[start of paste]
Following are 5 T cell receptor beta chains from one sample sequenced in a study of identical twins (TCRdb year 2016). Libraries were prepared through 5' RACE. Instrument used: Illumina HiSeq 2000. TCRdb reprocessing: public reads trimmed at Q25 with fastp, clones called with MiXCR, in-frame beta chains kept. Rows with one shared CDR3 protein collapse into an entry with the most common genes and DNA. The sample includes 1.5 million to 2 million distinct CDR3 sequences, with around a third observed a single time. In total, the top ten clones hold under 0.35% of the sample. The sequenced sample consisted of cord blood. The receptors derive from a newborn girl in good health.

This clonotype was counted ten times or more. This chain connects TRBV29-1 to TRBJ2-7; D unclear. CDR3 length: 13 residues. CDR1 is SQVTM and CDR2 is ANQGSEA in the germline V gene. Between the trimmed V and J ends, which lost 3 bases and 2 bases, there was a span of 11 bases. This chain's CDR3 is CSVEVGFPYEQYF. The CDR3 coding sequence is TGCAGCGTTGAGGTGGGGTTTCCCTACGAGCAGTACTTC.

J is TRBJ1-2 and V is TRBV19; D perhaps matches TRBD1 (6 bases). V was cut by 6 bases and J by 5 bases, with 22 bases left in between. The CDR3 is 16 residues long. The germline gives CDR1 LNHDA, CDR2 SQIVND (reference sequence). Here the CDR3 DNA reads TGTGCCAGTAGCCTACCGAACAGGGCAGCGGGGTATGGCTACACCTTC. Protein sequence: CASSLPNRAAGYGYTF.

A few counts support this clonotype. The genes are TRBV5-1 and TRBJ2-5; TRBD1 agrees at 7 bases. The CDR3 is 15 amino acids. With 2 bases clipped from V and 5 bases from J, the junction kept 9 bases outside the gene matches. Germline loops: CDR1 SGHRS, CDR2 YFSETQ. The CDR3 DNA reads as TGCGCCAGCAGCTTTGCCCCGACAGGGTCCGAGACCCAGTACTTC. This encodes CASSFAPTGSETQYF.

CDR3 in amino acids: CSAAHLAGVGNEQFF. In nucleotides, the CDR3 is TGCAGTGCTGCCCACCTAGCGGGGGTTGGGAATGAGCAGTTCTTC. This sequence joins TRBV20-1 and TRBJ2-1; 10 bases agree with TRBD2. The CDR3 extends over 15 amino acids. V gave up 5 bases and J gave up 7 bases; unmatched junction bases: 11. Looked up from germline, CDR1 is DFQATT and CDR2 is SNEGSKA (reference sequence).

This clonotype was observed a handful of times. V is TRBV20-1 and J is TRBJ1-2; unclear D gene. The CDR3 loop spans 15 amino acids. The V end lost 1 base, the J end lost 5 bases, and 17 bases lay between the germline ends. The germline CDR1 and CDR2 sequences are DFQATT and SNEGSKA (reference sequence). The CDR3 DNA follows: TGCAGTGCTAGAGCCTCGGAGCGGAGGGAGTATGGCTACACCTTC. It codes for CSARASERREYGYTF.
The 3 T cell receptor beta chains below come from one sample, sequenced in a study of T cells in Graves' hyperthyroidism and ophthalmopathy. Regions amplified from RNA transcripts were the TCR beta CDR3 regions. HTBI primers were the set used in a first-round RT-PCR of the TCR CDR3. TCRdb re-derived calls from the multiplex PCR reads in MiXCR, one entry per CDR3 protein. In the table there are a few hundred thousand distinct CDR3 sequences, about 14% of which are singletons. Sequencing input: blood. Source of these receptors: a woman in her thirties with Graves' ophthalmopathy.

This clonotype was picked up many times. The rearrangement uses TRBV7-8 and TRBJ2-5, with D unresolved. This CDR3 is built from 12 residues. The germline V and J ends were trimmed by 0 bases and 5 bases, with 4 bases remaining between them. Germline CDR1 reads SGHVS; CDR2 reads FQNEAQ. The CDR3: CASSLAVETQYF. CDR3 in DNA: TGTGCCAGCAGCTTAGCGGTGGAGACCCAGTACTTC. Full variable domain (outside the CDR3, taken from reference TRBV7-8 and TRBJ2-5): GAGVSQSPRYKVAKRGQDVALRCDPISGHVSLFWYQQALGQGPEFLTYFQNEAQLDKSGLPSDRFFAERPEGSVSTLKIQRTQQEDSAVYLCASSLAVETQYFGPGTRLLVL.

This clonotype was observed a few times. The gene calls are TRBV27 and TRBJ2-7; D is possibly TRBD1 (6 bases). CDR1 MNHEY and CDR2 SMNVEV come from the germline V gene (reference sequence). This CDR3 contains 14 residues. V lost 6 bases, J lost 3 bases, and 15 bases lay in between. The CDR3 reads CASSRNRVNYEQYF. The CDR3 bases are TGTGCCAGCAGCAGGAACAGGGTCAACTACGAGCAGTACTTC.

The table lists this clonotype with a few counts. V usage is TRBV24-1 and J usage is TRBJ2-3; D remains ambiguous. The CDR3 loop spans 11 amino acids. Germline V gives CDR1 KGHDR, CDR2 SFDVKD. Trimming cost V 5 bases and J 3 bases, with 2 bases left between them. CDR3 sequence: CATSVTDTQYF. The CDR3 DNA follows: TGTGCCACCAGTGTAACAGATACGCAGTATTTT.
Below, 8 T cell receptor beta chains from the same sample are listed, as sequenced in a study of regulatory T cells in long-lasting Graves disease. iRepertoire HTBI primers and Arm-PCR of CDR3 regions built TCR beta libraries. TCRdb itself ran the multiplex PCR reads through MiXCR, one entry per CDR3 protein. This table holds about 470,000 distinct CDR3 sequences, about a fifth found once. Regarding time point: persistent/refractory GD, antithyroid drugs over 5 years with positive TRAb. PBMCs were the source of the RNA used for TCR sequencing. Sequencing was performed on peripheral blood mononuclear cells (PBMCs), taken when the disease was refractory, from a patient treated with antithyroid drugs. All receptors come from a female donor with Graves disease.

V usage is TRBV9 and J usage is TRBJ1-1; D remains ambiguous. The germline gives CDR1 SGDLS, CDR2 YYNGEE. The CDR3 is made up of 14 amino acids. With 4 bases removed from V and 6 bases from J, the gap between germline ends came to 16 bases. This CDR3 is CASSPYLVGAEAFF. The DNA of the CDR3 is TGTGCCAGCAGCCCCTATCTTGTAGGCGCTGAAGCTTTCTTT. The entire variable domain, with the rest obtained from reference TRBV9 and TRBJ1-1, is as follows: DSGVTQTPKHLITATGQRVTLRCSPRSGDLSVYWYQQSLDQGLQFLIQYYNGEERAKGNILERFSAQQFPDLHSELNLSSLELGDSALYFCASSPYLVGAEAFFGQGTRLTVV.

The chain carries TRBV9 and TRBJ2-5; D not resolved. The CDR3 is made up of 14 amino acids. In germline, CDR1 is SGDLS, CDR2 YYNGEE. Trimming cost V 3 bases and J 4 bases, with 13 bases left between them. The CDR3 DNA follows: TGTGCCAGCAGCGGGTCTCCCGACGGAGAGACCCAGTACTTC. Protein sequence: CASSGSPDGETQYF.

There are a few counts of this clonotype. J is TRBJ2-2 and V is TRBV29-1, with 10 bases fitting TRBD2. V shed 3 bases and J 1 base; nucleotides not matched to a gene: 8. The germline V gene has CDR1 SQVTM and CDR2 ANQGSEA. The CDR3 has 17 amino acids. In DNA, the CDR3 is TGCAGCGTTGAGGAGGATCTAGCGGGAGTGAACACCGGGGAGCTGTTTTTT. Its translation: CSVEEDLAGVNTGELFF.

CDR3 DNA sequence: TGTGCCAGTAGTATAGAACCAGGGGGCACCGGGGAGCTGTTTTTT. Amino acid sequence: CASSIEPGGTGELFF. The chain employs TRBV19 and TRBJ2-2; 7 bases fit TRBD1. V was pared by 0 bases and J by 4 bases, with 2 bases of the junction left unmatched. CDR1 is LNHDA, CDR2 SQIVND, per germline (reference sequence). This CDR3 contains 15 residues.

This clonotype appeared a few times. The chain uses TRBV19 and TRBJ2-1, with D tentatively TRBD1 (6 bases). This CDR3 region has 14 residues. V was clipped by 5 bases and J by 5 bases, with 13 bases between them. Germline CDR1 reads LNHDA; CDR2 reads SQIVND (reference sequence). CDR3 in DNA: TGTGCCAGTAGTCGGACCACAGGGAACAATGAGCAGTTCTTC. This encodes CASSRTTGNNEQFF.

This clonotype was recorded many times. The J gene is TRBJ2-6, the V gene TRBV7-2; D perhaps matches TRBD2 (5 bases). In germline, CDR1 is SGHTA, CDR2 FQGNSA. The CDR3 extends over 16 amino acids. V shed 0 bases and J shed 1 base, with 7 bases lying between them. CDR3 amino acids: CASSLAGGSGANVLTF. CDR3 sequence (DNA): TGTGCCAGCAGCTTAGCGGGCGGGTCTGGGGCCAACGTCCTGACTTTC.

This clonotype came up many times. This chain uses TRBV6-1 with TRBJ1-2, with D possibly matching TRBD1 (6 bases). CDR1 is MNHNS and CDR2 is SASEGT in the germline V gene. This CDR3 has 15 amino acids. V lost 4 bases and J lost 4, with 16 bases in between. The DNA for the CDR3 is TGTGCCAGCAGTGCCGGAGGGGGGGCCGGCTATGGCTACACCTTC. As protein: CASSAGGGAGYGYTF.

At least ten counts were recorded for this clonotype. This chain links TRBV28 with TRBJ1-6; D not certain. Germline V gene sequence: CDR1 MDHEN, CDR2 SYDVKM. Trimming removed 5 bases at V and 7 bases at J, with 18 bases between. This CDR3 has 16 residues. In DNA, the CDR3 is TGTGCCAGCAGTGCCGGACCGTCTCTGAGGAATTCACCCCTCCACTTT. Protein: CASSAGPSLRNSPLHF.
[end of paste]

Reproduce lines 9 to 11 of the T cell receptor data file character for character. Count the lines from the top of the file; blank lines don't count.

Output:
This clonotype was observed a few times. The gene calls are TRBV27 and TRBJ2-7; D is possibly TRBD1 (6 bases). CDR1 MNHEY and CDR2 SMNVEV come from the germline V gene (reference sequence). This CDR3 contains 14 residues. V lost 6 bases, J lost 3 bases, and 15 bases lay in between. The CDR3 reads CASSRNRVNYEQYF. The CDR3 bases are TGTGCCAGCAGCAGGAACAGGGTCAACTACGAGCAGTACTTC.

The table lists this clonotype with a few counts. V usage is TRBV24-1 and J usage is TRBJ2-3; D remains ambiguous. The CDR3 loop spans 11 amino acids. Germline V gives CDR1 KGHDR, CDR2 SFDVKD. Trimming cost V 5 bases and J 3 bases, with 2 bases left between them. CDR3 sequence: CATSVTDTQYF. The CDR3 DNA follows: TGTGCCACCAGTGTAACAGATACGCAGTATTTT.
Below, 8 T cell receptor beta chains from the same sample are listed, as sequenced in a study of regulatory T cells in long-lasting Graves disease. iRepertoire HTBI primers and Arm-PCR of CDR3 regions built TCR beta libraries. TCRdb itself ran the multiplex PCR reads through MiXCR, one entry per CDR3 protein. This table holds about 470,000 distinct CDR3 sequences, about a fifth found once. Regarding time point: persistent/refractory GD, antithyroid drugs over 5 years with positive TRAb. PBMCs were the source of the RNA used for TCR sequencing. Sequencing was performed on peripheral blood mononuclear cells (PBMCs), taken when the disease was refractory, from a patient treated with antithyroid drugs. All receptors come from a female donor with Graves disease.